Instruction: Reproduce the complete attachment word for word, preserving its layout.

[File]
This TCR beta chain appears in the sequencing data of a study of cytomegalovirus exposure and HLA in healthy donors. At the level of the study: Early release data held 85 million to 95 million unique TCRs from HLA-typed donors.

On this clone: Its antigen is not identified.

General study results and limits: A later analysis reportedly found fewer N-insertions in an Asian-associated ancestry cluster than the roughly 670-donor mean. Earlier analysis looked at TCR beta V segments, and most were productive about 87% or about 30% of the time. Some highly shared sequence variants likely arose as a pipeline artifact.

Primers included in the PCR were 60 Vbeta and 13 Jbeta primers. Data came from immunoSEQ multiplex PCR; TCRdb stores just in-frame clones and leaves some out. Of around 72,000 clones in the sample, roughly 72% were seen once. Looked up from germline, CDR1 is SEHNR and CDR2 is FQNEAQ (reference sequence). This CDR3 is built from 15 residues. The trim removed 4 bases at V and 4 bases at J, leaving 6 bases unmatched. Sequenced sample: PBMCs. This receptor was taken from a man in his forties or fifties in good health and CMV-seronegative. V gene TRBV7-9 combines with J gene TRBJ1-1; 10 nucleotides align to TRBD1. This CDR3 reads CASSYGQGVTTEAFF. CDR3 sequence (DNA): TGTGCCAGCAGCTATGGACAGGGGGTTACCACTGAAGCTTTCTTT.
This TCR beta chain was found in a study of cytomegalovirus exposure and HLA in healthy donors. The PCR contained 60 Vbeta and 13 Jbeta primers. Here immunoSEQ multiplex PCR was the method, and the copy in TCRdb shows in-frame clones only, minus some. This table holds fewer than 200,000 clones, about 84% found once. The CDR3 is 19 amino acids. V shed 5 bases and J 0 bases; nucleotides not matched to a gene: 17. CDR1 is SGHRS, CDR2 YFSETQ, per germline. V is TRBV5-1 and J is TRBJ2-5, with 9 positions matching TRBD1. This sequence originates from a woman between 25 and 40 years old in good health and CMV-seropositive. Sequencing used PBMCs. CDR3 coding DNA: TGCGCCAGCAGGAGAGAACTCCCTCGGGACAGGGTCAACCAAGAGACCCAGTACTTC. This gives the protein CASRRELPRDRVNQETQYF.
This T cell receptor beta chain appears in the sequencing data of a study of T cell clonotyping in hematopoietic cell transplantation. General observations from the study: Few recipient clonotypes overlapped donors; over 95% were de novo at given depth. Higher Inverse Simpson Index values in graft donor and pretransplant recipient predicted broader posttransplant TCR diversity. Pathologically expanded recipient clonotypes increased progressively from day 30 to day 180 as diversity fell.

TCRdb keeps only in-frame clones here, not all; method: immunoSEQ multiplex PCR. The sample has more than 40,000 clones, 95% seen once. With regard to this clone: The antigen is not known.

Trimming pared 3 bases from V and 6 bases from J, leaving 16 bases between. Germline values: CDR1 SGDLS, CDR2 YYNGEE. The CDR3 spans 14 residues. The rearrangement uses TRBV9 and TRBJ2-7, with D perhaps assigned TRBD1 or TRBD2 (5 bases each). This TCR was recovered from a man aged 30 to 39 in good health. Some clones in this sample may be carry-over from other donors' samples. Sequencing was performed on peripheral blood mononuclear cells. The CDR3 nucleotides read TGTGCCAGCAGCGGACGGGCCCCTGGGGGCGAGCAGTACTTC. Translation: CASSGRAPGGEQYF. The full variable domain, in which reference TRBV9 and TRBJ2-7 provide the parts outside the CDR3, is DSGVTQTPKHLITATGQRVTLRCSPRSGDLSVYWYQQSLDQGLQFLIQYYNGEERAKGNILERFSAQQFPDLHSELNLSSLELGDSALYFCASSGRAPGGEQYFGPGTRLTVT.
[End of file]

This TCR beta chain appears in the sequencing data of a study of cytomegalovirus exposure and HLA in healthy donors. At the level of the study: Early release data held 85 million to 95 million unique TCRs from HLA-typed donors.

On this clone: Its antigen is not identified.

General study results and limits: A later analysis reportedly found fewer N-insertions in an Asian-associated ancestry cluster than the roughly 670-donor mean. Earlier analysis looked at TCR beta V segments, and most were productive about 87% or about 30% of the time. Some highly shared sequence variants likely arose as a pipeline artifact.

Primers included in the PCR were 60 Vbeta and 13 Jbeta primers. Data came from immunoSEQ multiplex PCR; TCRdb stores just in-frame clones and leaves some out. Of around 72,000 clones in the sample, roughly 72% were seen once. Looked up from germline, CDR1 is SEHNR and CDR2 is FQNEAQ (reference sequence). This CDR3 is built from 15 residues. The trim removed 4 bases at V and 4 bases at J, leaving 6 bases unmatched. Sequenced sample: PBMCs. This receptor was taken from a man in his forties or fifties in good health and CMV-seronegative. V gene TRBV7-9 combines with J gene TRBJ1-1; 10 nucleotides align to TRBD1. This CDR3 reads CASSYGQGVTTEAFF. CDR3 sequence (DNA): TGTGCCAGCAGCTATGGACAGGGGGTTACCACTGAAGCTTTCTTT.
This TCR beta chain was found in a study of cytomegalovirus exposure and HLA in healthy donors. The PCR contained 60 Vbeta and 13 Jbeta primers. Here immunoSEQ multiplex PCR was the method, and the copy in TCRdb shows in-frame clones only, minus some. This table holds fewer than 200,000 clones, about 84% found once. The CDR3 is 19 amino acids. V shed 5 bases and J 0 bases; nucleotides not matched to a gene: 17. CDR1 is SGHRS, CDR2 YFSETQ, per germline. V is TRBV5-1 and J is TRBJ2-5, with 9 positions matching TRBD1. This sequence originates from a woman between 25 and 40 years old in good health and CMV-seropositive. Sequencing used PBMCs. CDR3 coding DNA: TGCGCCAGCAGGAGAGAACTCCCTCGGGACAGGGTCAACCAAGAGACCCAGTACTTC. This gives the protein CASRRELPRDRVNQETQYF.
This T cell receptor beta chain appears in the sequencing data of a study of T cell clonotyping in hematopoietic cell transplantation. General observations from the study: Few recipient clonotypes overlapped donors; over 95% were de novo at given depth. Higher Inverse Simpson Index values in graft donor and pretransplant recipient predicted broader posttransplant TCR diversity. Pathologically expanded recipient clonotypes increased progressively from day 30 to day 180 as diversity fell.

TCRdb keeps only in-frame clones here, not all; method: immunoSEQ multiplex PCR. The sample has more than 40,000 clones, 95% seen once. With regard to this clone: The antigen is not known.

Trimming pared 3 bases from V and 6 bases from J, leaving 16 bases between. Germline values: CDR1 SGDLS, CDR2 YYNGEE. The CDR3 spans 14 residues. The rearrangement uses TRBV9 and TRBJ2-7, with D perhaps assigned TRBD1 or TRBD2 (5 bases each). This TCR was recovered from a man aged 30 to 39 in good health. Some clones in this sample may be carry-over from other donors' samples. Sequencing was performed on peripheral blood mononuclear cells. The CDR3 nucleotides read TGTGCCAGCAGCGGACGGGCCCCTGGGGGCGAGCAGTACTTC. Translation: CASSGRAPGGEQYF. The full variable domain, in which reference TRBV9 and TRBJ2-7 provide the parts outside the CDR3, is DSGVTQTPKHLITATGQRVTLRCSPRSGDLSVYWYQQSLDQGLQFLIQYYNGEERAKGNILERFSAQQFPDLHSELNLSSLELGDSALYFCASSGRAPGGEQYFGPGTRLTVT.